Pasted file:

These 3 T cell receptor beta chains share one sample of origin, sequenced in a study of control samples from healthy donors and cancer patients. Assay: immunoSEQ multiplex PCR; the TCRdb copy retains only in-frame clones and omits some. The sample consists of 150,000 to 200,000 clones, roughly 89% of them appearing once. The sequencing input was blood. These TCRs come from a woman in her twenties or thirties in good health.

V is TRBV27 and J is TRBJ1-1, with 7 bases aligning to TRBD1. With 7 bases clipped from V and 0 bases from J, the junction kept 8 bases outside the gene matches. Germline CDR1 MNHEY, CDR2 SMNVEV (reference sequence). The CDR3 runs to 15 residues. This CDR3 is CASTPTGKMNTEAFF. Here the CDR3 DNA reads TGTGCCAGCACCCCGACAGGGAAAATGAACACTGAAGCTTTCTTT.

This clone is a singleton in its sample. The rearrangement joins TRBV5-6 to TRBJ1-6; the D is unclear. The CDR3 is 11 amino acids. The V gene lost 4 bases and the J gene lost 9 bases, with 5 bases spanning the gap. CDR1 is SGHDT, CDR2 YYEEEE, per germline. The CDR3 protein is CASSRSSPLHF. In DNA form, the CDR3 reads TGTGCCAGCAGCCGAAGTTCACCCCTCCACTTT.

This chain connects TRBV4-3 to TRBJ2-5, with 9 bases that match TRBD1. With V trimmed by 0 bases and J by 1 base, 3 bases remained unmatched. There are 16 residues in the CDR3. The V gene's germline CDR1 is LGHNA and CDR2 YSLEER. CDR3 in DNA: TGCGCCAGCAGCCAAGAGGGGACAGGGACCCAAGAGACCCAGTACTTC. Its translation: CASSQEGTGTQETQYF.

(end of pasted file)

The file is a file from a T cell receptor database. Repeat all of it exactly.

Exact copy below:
These 3 T cell receptor beta chains share one sample of origin, sequenced in a study of control samples from healthy donors and cancer patients. Assay: immunoSEQ multiplex PCR; the TCRdb copy retains only in-frame clones and omits some. The sample consists of 150,000 to 200,000 clones, roughly 89% of them appearing once. The sequencing input was blood. These TCRs come from a woman in her twenties or thirties in good health.

V is TRBV27 and J is TRBJ1-1, with 7 bases aligning to TRBD1. With 7 bases clipped from V and 0 bases from J, the junction kept 8 bases outside the gene matches. Germline CDR1 MNHEY, CDR2 SMNVEV (reference sequence). The CDR3 runs to 15 residues. This CDR3 is CASTPTGKMNTEAFF. Here the CDR3 DNA reads TGTGCCAGCACCCCGACAGGGAAAATGAACACTGAAGCTTTCTTT.

This clone is a singleton in its sample. The rearrangement joins TRBV5-6 to TRBJ1-6; the D is unclear. The CDR3 is 11 amino acids. The V gene lost 4 bases and the J gene lost 9 bases, with 5 bases spanning the gap. CDR1 is SGHDT, CDR2 YYEEEE, per germline. The CDR3 protein is CASSRSSPLHF. In DNA form, the CDR3 reads TGTGCCAGCAGCCGAAGTTCACCCCTCCACTTT.

This chain connects TRBV4-3 to TRBJ2-5, with 9 bases that match TRBD1. With V trimmed by 0 bases and J by 1 base, 3 bases remained unmatched. There are 16 residues in the CDR3. The V gene's germline CDR1 is LGHNA and CDR2 YSLEER. CDR3 in DNA: TGCGCCAGCAGCCAAGAGGGGACAGGGACCCAAGAGACCCAGTACTTC. Its translation: CASSQEGTGTQETQYF.